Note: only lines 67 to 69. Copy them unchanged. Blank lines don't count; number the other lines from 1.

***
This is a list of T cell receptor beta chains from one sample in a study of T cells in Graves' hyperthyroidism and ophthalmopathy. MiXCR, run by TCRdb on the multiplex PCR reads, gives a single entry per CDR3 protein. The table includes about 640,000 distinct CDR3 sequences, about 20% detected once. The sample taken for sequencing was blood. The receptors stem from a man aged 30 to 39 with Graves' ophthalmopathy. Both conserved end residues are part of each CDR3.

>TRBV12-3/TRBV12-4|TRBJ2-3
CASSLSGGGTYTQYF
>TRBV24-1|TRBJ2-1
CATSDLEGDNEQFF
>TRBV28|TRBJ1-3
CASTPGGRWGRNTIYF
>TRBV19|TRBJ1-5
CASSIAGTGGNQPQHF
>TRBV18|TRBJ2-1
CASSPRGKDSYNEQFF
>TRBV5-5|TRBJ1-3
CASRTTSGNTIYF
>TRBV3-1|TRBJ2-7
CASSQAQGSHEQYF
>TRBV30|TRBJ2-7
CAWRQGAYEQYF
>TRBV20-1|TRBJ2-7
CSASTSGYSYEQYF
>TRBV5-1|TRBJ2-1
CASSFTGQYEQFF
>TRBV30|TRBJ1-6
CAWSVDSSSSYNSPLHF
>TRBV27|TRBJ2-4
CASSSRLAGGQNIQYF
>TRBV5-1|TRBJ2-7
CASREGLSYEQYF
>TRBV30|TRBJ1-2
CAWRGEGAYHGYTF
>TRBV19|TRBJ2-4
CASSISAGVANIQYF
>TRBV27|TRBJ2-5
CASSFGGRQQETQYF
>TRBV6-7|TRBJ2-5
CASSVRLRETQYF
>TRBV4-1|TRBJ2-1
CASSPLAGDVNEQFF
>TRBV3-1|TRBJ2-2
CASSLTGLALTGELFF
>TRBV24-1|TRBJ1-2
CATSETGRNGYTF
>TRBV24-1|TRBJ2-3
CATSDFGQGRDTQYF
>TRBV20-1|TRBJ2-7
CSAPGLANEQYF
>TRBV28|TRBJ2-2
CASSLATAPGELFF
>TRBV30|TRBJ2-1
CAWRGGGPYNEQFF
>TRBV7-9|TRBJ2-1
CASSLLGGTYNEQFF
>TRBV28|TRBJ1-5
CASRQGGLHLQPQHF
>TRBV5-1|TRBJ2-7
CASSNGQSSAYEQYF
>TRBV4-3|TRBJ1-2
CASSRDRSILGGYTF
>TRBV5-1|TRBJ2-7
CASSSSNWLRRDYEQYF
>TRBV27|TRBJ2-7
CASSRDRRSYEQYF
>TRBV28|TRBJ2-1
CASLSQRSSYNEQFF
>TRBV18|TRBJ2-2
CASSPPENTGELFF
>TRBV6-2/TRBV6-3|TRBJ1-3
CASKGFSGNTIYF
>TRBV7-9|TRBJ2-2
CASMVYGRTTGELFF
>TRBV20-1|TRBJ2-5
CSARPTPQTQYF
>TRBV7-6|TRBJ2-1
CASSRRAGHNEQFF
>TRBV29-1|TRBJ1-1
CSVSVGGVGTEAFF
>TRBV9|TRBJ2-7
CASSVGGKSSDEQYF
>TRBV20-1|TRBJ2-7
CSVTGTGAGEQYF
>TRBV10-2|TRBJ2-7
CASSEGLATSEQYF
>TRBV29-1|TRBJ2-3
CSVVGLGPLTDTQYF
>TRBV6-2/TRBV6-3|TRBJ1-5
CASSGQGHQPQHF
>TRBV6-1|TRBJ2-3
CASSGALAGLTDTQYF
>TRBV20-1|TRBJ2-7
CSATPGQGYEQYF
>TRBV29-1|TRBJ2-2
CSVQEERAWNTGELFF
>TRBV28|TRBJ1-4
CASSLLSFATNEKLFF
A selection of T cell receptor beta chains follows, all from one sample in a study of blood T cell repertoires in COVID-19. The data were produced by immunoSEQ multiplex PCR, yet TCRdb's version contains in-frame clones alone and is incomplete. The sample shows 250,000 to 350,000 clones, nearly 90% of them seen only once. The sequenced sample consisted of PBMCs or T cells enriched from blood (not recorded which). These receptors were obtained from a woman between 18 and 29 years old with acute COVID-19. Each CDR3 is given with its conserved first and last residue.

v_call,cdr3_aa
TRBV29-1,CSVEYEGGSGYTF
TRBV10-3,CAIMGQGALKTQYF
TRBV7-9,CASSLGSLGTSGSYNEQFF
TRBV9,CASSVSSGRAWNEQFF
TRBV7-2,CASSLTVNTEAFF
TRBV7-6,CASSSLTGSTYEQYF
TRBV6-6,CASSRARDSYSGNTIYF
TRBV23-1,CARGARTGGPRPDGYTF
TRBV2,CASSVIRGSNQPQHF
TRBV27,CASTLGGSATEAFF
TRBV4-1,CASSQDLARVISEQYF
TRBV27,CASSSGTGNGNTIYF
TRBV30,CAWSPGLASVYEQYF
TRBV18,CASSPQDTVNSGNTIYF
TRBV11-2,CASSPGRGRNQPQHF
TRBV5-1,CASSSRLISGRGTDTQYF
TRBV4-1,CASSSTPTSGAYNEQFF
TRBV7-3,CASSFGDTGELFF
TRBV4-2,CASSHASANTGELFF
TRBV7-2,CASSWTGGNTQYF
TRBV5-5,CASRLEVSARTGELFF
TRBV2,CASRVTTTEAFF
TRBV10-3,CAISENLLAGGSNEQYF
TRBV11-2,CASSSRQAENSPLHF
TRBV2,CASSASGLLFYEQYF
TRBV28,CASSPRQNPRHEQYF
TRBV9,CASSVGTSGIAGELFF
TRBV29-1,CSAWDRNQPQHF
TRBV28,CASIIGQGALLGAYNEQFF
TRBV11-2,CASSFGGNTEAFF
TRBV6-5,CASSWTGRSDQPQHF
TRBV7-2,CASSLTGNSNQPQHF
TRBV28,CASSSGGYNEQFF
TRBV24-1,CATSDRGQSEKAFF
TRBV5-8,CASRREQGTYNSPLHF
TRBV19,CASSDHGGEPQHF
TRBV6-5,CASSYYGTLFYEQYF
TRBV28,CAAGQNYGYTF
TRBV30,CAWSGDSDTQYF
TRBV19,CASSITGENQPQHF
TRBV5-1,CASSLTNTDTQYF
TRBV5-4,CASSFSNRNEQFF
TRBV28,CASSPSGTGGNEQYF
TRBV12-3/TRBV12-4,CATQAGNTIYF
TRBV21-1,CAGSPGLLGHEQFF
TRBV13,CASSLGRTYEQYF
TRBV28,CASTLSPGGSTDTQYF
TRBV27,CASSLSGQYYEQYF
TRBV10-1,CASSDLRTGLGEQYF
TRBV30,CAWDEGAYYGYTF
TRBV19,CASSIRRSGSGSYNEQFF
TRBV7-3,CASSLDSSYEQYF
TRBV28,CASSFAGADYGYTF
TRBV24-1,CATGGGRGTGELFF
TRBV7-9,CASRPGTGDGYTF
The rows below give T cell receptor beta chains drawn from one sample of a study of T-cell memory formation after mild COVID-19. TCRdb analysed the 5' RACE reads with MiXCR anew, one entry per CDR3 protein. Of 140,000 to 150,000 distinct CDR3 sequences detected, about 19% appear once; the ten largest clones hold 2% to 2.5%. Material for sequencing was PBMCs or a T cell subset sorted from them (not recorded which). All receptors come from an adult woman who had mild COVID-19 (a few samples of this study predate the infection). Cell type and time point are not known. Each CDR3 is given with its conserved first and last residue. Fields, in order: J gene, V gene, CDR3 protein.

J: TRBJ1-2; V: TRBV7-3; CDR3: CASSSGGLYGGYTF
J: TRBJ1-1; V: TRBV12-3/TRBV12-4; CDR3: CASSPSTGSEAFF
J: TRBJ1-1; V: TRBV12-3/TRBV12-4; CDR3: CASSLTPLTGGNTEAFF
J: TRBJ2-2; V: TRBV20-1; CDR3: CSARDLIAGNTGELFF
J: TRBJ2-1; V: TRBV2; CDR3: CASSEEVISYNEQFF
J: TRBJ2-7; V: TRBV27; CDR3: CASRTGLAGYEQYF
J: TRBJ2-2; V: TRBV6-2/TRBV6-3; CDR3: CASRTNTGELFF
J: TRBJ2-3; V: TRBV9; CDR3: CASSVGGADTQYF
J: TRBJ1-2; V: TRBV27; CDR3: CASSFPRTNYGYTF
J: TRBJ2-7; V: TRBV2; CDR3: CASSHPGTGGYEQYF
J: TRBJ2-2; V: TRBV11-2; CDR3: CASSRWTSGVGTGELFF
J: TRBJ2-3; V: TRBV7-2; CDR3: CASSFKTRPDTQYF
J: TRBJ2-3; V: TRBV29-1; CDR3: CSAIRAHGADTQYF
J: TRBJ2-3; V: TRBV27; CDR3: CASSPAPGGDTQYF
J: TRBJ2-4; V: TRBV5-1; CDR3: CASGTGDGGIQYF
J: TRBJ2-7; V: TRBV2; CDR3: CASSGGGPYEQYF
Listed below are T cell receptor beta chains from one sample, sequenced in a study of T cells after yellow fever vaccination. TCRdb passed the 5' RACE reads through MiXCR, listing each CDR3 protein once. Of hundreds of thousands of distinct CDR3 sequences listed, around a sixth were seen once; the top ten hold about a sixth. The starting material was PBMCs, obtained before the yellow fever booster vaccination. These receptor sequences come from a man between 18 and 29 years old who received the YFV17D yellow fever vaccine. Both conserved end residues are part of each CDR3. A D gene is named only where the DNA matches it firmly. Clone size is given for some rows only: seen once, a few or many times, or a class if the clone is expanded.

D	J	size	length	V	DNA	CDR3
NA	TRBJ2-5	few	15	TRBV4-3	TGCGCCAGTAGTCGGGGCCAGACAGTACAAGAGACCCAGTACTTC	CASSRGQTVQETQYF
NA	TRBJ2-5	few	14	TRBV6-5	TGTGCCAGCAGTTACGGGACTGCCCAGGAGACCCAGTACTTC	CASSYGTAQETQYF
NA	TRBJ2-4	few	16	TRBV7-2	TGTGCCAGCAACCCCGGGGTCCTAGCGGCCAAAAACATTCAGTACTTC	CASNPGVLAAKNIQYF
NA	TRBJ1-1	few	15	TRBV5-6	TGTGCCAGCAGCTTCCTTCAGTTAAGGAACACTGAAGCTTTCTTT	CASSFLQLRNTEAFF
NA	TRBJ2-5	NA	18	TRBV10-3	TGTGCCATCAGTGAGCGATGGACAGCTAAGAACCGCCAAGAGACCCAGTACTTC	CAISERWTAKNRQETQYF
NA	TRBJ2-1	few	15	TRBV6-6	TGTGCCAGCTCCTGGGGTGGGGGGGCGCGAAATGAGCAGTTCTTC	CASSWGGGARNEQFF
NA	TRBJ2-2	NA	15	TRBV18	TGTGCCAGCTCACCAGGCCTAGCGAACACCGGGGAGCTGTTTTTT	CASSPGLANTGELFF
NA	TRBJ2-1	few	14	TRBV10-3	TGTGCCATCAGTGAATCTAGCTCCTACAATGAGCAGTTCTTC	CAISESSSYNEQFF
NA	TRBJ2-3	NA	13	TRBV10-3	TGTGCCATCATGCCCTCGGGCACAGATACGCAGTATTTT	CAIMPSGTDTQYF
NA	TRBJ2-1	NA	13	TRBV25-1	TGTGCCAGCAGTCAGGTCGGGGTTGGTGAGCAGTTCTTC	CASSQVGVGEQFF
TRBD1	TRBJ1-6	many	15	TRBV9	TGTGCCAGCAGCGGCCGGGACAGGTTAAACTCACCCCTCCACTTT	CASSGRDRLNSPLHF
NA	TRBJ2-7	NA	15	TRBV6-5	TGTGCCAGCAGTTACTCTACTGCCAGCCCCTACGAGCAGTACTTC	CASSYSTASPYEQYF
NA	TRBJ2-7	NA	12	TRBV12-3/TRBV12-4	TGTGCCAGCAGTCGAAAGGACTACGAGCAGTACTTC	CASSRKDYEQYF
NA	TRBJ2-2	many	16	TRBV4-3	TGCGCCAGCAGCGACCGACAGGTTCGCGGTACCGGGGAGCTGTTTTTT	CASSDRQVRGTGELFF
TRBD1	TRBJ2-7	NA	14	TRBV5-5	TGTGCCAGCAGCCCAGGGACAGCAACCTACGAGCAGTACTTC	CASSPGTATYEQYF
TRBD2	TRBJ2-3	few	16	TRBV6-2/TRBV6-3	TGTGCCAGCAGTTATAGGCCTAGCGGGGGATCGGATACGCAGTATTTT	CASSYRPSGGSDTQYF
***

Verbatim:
CASKGFSGNTIYF
>TRBV7-9|TRBJ2-2
CASMVYGRTTGELFF